Other Infrastructure Study

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  • Publication
    Project Development Funds (PDFs): Supporting Project Preparation to Structure Successful Public-private Partnerships (PPPs) - A Primer
    (Washington, DC: World Bank, 2024-06-03) World Bank Group
    Project development funds (PDFs) are dedicated vehicles that governments establish to systematically support the preparation of public-private partnerships (PPPs). The lack of adequate and consolidated resources to appropriately evaluate and prepare potential PPP projects is a key constraint faced by many PPP programs, and inhibits the ability of PPP projects to raise private investment. PDFs are generally established to address this challenge, by providing dedicated and centralized funding for PPP project preparation that is not subject to the constraints of typical government budgeting processes. PDFs have contributed to the successful implementation of PPP projects, which can serve to support the increased private investment that will be critical if the United Nations Sustainable Development Goals (SDGs) are to be achieved. This primer on project development funds seeks to capture and distill lessons for public sector and other PPP practitioners related to how and why PDFs are established, and how best to enable them to contribute to the success of PPP programs. Through its review of PDF and other relevant experience, this Primer seeks to identify lessons learned and success factors that influence the design and operationalization of PDFs. It aims to paint a clear picture of how and why PDFs can support the development of PPP programs to assist policy makers in understanding whether a PDF can help to address their particular PPP program challenges. Where practitioners are developing a PDF, this Primer provides detailed information on PDF design features to assist them in establishing a PDF that will deliver on its objectives.
  • Publication
    Regulating the Digital Economy in Africa: Managing Old and New Risks to Economic Governance for Inclusive Opportunities
    (Washington, DC: World Bank, 2024-05-29) Begazo, Tania; Stinshoff, Clara; Niesten, Hannelore; Pop, Georgiana; Chen, Rong; Coelho, Gonçalo
    While digital technologies offer enormous benefits to the economy and society, they also expose citizens, firms, and markets to risks. This report focuses on understanding these risks to economic governance of the digital economy in African countries and proposes actions to mitigate them, enhancing the possibility of a virtuous cycle enabled by digital technologies. This report emphasizes risks of unfair and unbalanced market outcomes and misuse of personal and commercial data, complementing the World Bank report Digital Africa: Technological Transformation for Jobs, which focuses on closing the digital divide for households and enterprises. It analyzes the current context of digital market players and government actors along the digital value chain, including characteristics that could limit the development of inclusive, efficient, and competitive markets. The report distinguishes traditional and new risks to robust governance of the digital sector in Africa. Traditional risks affect a fundamental pillar of the digital economy: digital infrastructure that provides connectivity to access digital services. These traditional risks are related to the regulatory governance of digital infrastructure and channels through which the state obtains direct revenues from the sector: taxation and parafiscal fees on digital infrastructure and state-owned and state-linked enterprises. New risks are related to data and data-driven digital services that are essential to digital services applications that can expand the benefits of the digital economy. These new risks are related to unfair market outcomes because of weak competition and misuse of data. Finally, the report presents a framework to assess the level of risks to good economic governance in a country and recommendations to mitigate them.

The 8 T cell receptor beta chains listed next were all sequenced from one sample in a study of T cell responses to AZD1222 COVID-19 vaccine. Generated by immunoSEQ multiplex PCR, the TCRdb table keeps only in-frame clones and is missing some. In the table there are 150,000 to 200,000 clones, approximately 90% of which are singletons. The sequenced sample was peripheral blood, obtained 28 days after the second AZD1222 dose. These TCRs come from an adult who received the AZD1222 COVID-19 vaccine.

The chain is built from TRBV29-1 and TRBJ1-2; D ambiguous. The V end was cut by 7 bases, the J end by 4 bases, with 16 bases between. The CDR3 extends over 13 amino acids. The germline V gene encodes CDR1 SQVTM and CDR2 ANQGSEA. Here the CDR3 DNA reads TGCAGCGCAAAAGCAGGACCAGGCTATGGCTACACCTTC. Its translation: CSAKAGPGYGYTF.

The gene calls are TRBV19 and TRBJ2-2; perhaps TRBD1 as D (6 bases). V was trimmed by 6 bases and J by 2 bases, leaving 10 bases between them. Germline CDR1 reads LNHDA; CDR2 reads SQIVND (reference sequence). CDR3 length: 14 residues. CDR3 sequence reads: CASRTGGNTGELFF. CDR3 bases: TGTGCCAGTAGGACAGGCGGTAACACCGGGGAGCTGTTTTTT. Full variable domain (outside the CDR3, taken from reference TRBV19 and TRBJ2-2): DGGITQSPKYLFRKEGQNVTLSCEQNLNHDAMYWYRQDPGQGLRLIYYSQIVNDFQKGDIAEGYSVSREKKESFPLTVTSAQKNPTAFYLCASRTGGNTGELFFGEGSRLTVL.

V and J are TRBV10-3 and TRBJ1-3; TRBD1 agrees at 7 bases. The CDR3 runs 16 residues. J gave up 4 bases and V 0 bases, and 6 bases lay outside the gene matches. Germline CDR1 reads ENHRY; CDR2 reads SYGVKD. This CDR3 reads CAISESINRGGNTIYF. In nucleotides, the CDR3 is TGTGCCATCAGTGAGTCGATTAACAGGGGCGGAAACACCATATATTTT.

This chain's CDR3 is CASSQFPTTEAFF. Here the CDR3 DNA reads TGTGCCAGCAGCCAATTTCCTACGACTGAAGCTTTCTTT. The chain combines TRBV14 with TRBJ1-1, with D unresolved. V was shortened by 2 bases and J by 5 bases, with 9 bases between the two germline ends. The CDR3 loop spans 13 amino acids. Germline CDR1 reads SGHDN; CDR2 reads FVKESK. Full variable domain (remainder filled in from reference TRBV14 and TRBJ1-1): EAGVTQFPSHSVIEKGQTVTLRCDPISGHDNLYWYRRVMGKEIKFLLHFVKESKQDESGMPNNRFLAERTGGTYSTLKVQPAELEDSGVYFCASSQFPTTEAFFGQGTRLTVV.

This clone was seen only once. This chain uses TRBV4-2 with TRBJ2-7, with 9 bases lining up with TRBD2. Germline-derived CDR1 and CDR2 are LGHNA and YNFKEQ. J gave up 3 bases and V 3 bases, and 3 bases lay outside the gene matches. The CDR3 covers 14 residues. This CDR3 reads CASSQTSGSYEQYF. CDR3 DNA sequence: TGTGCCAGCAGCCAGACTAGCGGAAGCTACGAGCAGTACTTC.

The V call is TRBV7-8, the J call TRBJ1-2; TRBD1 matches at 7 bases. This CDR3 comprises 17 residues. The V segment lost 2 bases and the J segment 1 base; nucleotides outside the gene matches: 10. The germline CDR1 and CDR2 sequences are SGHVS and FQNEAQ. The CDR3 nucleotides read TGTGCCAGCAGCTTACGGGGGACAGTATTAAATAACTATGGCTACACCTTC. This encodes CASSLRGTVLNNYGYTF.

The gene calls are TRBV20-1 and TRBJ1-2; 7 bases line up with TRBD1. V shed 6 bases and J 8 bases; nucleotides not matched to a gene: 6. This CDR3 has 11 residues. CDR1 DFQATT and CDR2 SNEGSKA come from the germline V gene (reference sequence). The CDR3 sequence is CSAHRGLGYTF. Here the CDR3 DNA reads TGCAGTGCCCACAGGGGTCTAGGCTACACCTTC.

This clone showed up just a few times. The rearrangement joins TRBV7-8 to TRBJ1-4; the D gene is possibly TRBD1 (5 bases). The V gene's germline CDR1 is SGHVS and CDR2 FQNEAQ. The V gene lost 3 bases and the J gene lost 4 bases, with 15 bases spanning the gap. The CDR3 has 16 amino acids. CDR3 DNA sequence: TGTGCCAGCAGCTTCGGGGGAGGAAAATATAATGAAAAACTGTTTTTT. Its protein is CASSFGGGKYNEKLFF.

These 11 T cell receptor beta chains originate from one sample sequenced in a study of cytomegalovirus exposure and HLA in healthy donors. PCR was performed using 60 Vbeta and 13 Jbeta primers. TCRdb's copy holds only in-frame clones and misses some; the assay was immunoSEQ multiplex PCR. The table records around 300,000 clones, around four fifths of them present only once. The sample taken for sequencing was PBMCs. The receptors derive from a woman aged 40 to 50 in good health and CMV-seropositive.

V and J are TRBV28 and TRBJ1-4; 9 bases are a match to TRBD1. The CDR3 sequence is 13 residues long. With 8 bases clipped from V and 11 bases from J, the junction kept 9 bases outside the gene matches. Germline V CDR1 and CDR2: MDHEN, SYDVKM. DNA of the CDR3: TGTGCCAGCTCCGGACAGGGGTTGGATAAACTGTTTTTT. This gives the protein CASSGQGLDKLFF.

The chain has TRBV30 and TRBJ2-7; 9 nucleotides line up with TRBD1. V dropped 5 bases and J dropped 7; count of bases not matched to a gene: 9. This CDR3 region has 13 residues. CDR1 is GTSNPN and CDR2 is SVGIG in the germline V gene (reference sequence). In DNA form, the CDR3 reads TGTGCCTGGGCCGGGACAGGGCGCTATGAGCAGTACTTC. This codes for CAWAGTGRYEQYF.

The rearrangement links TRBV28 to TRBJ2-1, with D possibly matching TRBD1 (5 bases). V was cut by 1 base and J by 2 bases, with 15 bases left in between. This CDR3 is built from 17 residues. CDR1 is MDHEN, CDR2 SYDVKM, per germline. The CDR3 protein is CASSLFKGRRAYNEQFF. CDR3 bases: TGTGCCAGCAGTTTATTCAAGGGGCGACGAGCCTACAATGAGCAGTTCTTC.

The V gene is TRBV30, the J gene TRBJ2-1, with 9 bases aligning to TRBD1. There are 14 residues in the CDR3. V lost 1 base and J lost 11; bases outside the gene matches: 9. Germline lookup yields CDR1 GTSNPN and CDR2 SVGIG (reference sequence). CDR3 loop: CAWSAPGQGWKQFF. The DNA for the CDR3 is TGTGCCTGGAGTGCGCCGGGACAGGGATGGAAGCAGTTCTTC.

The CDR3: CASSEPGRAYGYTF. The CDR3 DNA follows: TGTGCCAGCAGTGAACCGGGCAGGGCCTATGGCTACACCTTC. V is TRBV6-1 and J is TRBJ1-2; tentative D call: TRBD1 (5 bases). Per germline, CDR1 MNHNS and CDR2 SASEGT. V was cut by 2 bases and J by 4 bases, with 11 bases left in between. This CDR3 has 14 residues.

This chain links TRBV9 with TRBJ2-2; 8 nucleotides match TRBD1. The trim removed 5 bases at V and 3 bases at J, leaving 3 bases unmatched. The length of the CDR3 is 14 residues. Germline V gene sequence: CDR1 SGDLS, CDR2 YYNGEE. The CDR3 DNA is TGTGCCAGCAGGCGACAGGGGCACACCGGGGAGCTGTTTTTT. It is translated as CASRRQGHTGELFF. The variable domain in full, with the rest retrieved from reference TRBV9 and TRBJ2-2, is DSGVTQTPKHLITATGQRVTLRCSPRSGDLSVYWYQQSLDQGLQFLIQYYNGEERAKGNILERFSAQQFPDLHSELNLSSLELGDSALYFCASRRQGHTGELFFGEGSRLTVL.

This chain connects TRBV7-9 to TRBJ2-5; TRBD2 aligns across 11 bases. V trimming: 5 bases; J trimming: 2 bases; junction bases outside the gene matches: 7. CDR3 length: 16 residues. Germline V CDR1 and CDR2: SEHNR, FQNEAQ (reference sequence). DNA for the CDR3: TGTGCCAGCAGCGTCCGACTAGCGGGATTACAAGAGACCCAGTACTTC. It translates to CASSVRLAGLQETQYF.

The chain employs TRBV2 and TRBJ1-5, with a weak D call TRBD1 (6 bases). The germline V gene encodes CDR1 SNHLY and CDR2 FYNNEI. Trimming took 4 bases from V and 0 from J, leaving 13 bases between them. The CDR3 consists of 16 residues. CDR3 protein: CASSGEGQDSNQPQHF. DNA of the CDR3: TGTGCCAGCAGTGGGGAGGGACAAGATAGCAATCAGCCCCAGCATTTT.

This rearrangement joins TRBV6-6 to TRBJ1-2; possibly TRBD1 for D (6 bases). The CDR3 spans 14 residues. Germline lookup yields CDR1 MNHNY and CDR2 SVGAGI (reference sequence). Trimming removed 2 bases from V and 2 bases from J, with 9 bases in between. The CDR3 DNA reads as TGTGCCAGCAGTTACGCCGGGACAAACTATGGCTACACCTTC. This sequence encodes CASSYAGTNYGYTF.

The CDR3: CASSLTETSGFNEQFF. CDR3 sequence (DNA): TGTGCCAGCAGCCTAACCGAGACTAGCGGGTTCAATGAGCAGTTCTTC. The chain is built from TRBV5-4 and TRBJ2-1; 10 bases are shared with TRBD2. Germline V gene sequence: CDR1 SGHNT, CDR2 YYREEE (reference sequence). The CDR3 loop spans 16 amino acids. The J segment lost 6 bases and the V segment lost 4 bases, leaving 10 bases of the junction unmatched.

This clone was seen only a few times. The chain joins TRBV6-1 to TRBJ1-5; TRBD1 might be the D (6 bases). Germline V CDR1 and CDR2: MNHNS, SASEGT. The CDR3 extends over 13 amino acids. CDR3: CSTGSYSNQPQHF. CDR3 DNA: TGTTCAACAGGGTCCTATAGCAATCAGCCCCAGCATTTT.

• Publication
    Digital Economy for Latin America and the Caribbean - Country Diagnostic: Ecuador
    (Washington, DC: World Bank, 2024-02-12) World Bank
    Ecuador has made significant progress on the adoption of digital technologies over the past decade. Despite these advances, millions of Ecuadorians, particularly those in rural areas, continue to be excluded from the digital economy because of affordability constraints, uneven infrastructure, and gaps in digital skills. Accelerating the adoption of digital technologies and addressing inequities in digital access can help Ecuador achieve its development goals. This report provides recommendations to support the effective implementation of Ecuador’s Digital Transformation Agenda 2022–2025. Universal internet access and digital transformation can help the country promote productivity and competitiveness in the non-extractive sectors, foster sustainable growth, create better jobs, and bridge inequalities, particularly the urban-rural divide as concerns the indigenous populations. The government’s commitment to digital transformation to address its development challenges is evident in the newly passed agenda, which includes digital infrastructure as axis number one. This report provides Ecuadorian authorities with recommendations for implementing the agenda across six pillars: digital infrastructure, digital public platforms, digital financial services, digital businesses, digital skills, and the trust environment. Key recommendations include legal and regulatory reforms to address affordability barriers to internet access, foster fintech and e-commerce ecosystems, and enhance cybersecurity. Ecuador’s digital transformation will also require investments in fixed and mobile infrastructure and international bandwidth, as well as in digital public platforms, to improve user experience and interoperability. Guiding student progress in digital skills from primary to higher education and digitizing government payments are also key reform areas.